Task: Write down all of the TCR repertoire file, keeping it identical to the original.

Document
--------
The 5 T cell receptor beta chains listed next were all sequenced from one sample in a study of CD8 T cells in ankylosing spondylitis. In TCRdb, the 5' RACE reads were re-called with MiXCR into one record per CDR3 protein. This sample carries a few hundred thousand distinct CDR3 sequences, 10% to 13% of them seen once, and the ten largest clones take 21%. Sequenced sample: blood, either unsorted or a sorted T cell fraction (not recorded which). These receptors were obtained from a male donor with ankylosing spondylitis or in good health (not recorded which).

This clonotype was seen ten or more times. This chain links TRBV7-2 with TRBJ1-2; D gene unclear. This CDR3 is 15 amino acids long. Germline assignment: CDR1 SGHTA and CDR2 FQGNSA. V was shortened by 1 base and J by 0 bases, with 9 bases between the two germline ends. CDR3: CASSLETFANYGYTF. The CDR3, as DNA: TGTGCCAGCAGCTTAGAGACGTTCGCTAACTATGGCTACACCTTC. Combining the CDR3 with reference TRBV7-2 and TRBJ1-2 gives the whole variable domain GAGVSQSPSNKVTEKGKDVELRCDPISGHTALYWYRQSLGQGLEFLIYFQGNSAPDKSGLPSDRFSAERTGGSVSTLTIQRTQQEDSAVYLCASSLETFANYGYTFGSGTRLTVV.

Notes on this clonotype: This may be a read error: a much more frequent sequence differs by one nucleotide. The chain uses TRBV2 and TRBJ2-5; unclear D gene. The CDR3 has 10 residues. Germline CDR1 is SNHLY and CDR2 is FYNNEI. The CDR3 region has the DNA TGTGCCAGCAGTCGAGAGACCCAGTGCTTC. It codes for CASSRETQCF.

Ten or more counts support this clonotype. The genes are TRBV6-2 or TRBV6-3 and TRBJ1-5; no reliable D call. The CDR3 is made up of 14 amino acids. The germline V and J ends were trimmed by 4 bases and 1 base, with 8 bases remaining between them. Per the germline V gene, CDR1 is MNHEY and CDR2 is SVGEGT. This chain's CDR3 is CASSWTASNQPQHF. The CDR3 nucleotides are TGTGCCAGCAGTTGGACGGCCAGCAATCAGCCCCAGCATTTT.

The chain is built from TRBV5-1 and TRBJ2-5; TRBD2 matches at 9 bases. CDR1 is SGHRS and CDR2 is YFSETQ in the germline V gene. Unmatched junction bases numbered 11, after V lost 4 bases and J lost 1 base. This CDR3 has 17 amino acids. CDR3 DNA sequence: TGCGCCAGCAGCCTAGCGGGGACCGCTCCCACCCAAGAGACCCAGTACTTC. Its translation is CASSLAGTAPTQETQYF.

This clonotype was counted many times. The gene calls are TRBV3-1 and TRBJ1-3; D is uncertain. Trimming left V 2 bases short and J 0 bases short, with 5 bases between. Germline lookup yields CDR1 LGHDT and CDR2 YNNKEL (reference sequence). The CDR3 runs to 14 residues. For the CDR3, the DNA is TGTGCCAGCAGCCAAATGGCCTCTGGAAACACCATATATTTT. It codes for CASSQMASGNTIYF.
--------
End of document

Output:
The 5 T cell receptor beta chains listed next were all sequenced from one sample in a study of CD8 T cells in ankylosing spondylitis. In TCRdb, the 5' RACE reads were re-called with MiXCR into one record per CDR3 protein. This sample carries a few hundred thousand distinct CDR3 sequences, 10% to 13% of them seen once, and the ten largest clones take 21%. Sequenced sample: blood, either unsorted or a sorted T cell fraction (not recorded which). These receptors were obtained from a male donor with ankylosing spondylitis or in good health (not recorded which).

This clonotype was seen ten or more times. This chain links TRBV7-2 with TRBJ1-2; D gene unclear. This CDR3 is 15 amino acids long. Germline assignment: CDR1 SGHTA and CDR2 FQGNSA. V was shortened by 1 base and J by 0 bases, with 9 bases between the two germline ends. CDR3: CASSLETFANYGYTF. The CDR3, as DNA: TGTGCCAGCAGCTTAGAGACGTTCGCTAACTATGGCTACACCTTC. Combining the CDR3 with reference TRBV7-2 and TRBJ1-2 gives the whole variable domain GAGVSQSPSNKVTEKGKDVELRCDPISGHTALYWYRQSLGQGLEFLIYFQGNSAPDKSGLPSDRFSAERTGGSVSTLTIQRTQQEDSAVYLCASSLETFANYGYTFGSGTRLTVV.

Notes on this clonotype: This may be a read error: a much more frequent sequence differs by one nucleotide. The chain uses TRBV2 and TRBJ2-5; unclear D gene. The CDR3 has 10 residues. Germline CDR1 is SNHLY and CDR2 is FYNNEI. The CDR3 region has the DNA TGTGCCAGCAGTCGAGAGACCCAGTGCTTC. It codes for CASSRETQCF.

Ten or more counts support this clonotype. The genes are TRBV6-2 or TRBV6-3 and TRBJ1-5; no reliable D call. The CDR3 is made up of 14 amino acids. The germline V and J ends were trimmed by 4 bases and 1 base, with 8 bases remaining between them. Per the germline V gene, CDR1 is MNHEY and CDR2 is SVGEGT. This chain's CDR3 is CASSWTASNQPQHF. The CDR3 nucleotides are TGTGCCAGCAGTTGGACGGCCAGCAATCAGCCCCAGCATTTT.

The chain is built from TRBV5-1 and TRBJ2-5; TRBD2 matches at 9 bases. CDR1 is SGHRS and CDR2 is YFSETQ in the germline V gene. Unmatched junction bases numbered 11, after V lost 4 bases and J lost 1 base. This CDR3 has 17 amino acids. CDR3 DNA sequence: TGCGCCAGCAGCCTAGCGGGGACCGCTCCCACCCAAGAGACCCAGTACTTC. Its translation is CASSLAGTAPTQETQYF.

This clonotype was counted many times. The gene calls are TRBV3-1 and TRBJ1-3; D is uncertain. Trimming left V 2 bases short and J 0 bases short, with 5 bases between. Germline lookup yields CDR1 LGHDT and CDR2 YNNKEL (reference sequence). The CDR3 runs to 14 residues. For the CDR3, the DNA is TGTGCCAGCAGCCAAATGGCCTCTGGAAACACCATATATTTT. It codes for CASSQMASGNTIYF.